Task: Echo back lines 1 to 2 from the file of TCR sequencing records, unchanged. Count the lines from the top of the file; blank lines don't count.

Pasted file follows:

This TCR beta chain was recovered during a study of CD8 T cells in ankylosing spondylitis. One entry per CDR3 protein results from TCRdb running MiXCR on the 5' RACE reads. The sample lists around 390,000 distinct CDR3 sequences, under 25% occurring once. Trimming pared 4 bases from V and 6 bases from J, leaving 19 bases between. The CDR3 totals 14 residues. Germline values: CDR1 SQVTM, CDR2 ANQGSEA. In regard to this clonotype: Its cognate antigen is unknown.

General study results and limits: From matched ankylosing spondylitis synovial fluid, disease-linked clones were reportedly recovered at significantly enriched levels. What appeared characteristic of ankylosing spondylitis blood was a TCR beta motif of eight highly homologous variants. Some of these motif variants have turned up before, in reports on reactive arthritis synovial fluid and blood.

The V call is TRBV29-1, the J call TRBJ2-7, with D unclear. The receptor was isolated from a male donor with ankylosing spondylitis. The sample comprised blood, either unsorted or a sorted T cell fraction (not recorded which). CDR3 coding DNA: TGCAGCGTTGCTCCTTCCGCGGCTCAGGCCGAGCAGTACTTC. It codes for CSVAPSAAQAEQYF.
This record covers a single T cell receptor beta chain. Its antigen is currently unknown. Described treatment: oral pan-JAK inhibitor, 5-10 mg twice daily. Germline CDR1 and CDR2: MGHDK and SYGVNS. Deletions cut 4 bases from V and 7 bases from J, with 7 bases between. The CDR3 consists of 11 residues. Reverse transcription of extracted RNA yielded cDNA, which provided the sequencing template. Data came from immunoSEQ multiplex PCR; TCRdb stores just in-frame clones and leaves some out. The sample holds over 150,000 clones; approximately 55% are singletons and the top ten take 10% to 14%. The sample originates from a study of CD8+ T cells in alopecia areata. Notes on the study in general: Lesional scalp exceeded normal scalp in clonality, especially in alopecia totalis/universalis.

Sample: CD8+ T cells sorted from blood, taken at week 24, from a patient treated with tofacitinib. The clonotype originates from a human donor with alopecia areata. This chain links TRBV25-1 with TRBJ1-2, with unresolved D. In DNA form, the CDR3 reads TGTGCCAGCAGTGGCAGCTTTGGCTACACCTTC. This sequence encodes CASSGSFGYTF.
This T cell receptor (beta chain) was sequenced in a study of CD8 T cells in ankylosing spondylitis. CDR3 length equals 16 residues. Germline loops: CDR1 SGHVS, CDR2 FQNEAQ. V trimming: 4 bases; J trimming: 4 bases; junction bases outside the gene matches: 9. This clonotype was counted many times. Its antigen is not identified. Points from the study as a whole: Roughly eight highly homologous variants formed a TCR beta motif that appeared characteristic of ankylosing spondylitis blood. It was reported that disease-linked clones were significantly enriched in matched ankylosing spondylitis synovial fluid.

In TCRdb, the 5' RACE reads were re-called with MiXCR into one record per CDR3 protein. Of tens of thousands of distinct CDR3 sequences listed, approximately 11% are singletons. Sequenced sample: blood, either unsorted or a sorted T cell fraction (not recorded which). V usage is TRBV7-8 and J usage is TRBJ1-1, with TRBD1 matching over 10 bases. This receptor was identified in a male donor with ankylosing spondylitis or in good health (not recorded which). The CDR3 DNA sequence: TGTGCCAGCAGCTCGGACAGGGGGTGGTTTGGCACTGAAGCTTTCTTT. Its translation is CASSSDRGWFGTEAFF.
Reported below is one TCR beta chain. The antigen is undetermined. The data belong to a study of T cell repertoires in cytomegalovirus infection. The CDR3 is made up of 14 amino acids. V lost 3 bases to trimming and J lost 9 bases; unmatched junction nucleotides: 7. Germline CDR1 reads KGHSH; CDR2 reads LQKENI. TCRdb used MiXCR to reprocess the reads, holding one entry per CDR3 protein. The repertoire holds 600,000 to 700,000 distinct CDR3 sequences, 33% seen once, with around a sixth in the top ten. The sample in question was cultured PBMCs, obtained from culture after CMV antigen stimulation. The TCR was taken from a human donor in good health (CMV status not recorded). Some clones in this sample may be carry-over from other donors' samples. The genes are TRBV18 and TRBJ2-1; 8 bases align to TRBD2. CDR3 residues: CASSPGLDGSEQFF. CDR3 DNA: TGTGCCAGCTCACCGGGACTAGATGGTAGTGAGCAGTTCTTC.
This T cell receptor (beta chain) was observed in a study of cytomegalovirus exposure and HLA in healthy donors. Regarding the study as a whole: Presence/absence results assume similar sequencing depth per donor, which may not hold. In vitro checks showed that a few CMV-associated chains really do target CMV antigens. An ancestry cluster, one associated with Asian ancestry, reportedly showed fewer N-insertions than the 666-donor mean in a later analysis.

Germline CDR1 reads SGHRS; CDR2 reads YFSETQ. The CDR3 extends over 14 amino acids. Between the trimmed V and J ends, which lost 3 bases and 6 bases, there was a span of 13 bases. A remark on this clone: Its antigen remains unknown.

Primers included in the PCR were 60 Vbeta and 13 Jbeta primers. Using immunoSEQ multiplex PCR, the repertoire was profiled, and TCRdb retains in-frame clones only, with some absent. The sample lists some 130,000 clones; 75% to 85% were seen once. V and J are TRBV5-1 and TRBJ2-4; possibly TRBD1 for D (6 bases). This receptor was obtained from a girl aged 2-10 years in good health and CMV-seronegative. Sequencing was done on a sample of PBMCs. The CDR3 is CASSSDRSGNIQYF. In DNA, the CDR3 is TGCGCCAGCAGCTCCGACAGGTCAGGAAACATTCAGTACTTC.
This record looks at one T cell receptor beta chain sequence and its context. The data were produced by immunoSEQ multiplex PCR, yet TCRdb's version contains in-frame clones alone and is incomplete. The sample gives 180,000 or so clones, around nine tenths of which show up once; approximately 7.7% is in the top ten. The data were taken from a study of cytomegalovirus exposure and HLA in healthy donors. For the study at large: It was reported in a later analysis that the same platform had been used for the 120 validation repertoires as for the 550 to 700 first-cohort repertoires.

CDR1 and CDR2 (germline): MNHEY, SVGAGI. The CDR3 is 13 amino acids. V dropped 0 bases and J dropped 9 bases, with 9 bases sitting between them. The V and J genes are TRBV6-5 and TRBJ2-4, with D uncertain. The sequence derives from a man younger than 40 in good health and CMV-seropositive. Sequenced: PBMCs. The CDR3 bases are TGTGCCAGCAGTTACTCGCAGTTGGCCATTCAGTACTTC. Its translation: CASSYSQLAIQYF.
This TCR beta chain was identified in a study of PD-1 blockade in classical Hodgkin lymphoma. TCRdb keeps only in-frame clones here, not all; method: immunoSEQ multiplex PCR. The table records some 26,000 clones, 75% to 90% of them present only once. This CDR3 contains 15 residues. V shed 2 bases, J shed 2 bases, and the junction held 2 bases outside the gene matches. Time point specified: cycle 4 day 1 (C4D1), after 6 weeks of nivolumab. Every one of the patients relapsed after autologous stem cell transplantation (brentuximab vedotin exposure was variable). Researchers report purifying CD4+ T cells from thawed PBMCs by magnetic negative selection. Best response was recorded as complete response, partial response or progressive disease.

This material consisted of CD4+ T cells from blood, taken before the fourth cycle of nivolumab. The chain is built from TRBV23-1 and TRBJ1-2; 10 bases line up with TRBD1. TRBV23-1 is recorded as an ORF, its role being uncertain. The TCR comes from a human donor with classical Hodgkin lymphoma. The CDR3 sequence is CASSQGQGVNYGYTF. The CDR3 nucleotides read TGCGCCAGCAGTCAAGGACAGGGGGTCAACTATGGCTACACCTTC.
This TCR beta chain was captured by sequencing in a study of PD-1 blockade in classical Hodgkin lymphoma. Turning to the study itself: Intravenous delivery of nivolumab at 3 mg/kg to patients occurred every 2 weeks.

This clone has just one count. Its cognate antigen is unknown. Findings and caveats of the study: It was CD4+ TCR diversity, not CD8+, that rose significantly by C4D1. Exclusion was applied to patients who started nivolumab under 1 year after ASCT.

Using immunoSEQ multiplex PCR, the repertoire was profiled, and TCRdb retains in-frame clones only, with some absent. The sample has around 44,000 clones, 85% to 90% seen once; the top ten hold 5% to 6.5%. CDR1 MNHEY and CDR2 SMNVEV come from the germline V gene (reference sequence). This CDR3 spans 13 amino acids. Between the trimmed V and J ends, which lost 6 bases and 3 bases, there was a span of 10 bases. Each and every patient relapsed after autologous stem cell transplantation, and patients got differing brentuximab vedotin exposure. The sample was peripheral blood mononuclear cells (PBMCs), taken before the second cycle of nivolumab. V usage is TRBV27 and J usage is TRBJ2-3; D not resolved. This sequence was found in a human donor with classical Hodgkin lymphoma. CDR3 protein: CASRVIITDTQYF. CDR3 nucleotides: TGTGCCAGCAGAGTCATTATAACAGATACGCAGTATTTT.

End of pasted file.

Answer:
This TCR beta chain was recovered during a study of CD8 T cells in ankylosing spondylitis. One entry per CDR3 protein results from TCRdb running MiXCR on the 5' RACE reads. The sample lists around 390,000 distinct CDR3 sequences, under 25% occurring once. Trimming pared 4 bases from V and 6 bases from J, leaving 19 bases between. The CDR3 totals 14 residues. Germline values: CDR1 SQVTM, CDR2 ANQGSEA. In regard to this clonotype: Its cognate antigen is unknown.

General study results and limits: From matched ankylosing spondylitis synovial fluid, disease-linked clones were reportedly recovered at significantly enriched levels. What appeared characteristic of ankylosing spondylitis blood was a TCR beta motif of eight highly homologous variants. Some of these motif variants have turned up before, in reports on reactive arthritis synovial fluid and blood.